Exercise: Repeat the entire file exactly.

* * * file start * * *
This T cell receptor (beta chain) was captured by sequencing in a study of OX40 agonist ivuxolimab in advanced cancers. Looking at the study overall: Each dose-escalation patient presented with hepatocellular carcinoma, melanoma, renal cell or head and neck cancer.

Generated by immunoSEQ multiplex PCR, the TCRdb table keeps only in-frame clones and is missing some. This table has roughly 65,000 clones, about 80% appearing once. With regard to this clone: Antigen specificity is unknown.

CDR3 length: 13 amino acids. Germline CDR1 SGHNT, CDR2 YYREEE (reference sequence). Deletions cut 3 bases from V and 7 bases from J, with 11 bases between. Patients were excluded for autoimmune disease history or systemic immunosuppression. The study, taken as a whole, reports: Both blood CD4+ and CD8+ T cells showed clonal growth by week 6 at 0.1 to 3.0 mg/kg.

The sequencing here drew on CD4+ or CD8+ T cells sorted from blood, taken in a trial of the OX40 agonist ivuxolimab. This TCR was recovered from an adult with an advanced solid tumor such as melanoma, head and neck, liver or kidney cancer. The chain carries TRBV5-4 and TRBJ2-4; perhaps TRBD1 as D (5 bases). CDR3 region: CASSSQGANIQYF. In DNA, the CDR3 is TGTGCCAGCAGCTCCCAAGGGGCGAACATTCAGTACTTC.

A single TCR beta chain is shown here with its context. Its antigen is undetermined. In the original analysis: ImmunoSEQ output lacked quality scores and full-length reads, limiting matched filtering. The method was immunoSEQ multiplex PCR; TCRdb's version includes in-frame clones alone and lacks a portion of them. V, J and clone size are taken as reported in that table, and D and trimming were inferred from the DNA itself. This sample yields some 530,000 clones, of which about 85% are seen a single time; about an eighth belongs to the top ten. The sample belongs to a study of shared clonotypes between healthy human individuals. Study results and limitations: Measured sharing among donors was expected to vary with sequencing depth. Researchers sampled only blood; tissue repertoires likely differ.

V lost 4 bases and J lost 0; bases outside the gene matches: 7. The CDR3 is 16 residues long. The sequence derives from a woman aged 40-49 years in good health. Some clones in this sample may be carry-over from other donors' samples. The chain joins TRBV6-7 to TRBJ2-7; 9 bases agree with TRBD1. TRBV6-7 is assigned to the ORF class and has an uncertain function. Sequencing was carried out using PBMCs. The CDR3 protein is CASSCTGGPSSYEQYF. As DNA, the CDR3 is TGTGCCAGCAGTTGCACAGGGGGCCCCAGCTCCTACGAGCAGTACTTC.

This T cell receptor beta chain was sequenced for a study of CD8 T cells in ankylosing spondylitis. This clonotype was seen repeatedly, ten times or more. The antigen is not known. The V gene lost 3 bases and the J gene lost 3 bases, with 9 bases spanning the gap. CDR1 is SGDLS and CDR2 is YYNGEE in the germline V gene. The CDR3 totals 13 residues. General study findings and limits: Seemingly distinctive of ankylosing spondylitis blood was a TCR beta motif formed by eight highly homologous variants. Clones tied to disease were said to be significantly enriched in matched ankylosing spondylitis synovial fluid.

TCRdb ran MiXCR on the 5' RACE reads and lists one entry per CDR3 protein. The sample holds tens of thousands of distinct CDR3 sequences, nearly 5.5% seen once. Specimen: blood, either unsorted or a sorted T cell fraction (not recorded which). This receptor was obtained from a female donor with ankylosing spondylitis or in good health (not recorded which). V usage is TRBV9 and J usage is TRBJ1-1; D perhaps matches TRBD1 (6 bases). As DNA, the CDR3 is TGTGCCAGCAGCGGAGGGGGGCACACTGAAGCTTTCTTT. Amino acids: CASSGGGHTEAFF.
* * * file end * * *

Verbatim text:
This T cell receptor (beta chain) was captured by sequencing in a study of OX40 agonist ivuxolimab in advanced cancers. Looking at the study overall: Each dose-escalation patient presented with hepatocellular carcinoma, melanoma, renal cell or head and neck cancer.

Generated by immunoSEQ multiplex PCR, the TCRdb table keeps only in-frame clones and is missing some. This table has roughly 65,000 clones, about 80% appearing once. With regard to this clone: Antigen specificity is unknown.

CDR3 length: 13 amino acids. Germline CDR1 SGHNT, CDR2 YYREEE (reference sequence). Deletions cut 3 bases from V and 7 bases from J, with 11 bases between. Patients were excluded for autoimmune disease history or systemic immunosuppression. The study, taken as a whole, reports: Both blood CD4+ and CD8+ T cells showed clonal growth by week 6 at 0.1 to 3.0 mg/kg.

The sequencing here drew on CD4+ or CD8+ T cells sorted from blood, taken in a trial of the OX40 agonist ivuxolimab. This TCR was recovered from an adult with an advanced solid tumor such as melanoma, head and neck, liver or kidney cancer. The chain carries TRBV5-4 and TRBJ2-4; perhaps TRBD1 as D (5 bases). CDR3 region: CASSSQGANIQYF. In DNA, the CDR3 is TGTGCCAGCAGCTCCCAAGGGGCGAACATTCAGTACTTC.

A single TCR beta chain is shown here with its context. Its antigen is undetermined. In the original analysis: ImmunoSEQ output lacked quality scores and full-length reads, limiting matched filtering. The method was immunoSEQ multiplex PCR; TCRdb's version includes in-frame clones alone and lacks a portion of them. V, J and clone size are taken as reported in that table, and D and trimming were inferred from the DNA itself. This sample yields some 530,000 clones, of which about 85% are seen a single time; about an eighth belongs to the top ten. The sample belongs to a study of shared clonotypes between healthy human individuals. Study results and limitations: Measured sharing among donors was expected to vary with sequencing depth. Researchers sampled only blood; tissue repertoires likely differ.

V lost 4 bases and J lost 0; bases outside the gene matches: 7. The CDR3 is 16 residues long. The sequence derives from a woman aged 40-49 years in good health. Some clones in this sample may be carry-over from other donors' samples. The chain joins TRBV6-7 to TRBJ2-7; 9 bases agree with TRBD1. TRBV6-7 is assigned to the ORF class and has an uncertain function. Sequencing was carried out using PBMCs. The CDR3 protein is CASSCTGGPSSYEQYF. As DNA, the CDR3 is TGTGCCAGCAGTTGCACAGGGGGCCCCAGCTCCTACGAGCAGTACTTC.

This T cell receptor beta chain was sequenced for a study of CD8 T cells in ankylosing spondylitis. This clonotype was seen repeatedly, ten times or more. The antigen is not known. The V gene lost 3 bases and the J gene lost 3 bases, with 9 bases spanning the gap. CDR1 is SGDLS and CDR2 is YYNGEE in the germline V gene. The CDR3 totals 13 residues. General study findings and limits: Seemingly distinctive of ankylosing spondylitis blood was a TCR beta motif formed by eight highly homologous variants. Clones tied to disease were said to be significantly enriched in matched ankylosing spondylitis synovial fluid.

TCRdb ran MiXCR on the 5' RACE reads and lists one entry per CDR3 protein. The sample holds tens of thousands of distinct CDR3 sequences, nearly 5.5% seen once. Specimen: blood, either unsorted or a sorted T cell fraction (not recorded which). This receptor was obtained from a female donor with ankylosing spondylitis or in good health (not recorded which). V usage is TRBV9 and J usage is TRBJ1-1; D perhaps matches TRBD1 (6 bases). As DNA, the CDR3 is TGTGCCAGCAGCGGAGGGGGGCACACTGAAGCTTTCTTT. Amino acids: CASSGGGHTEAFF.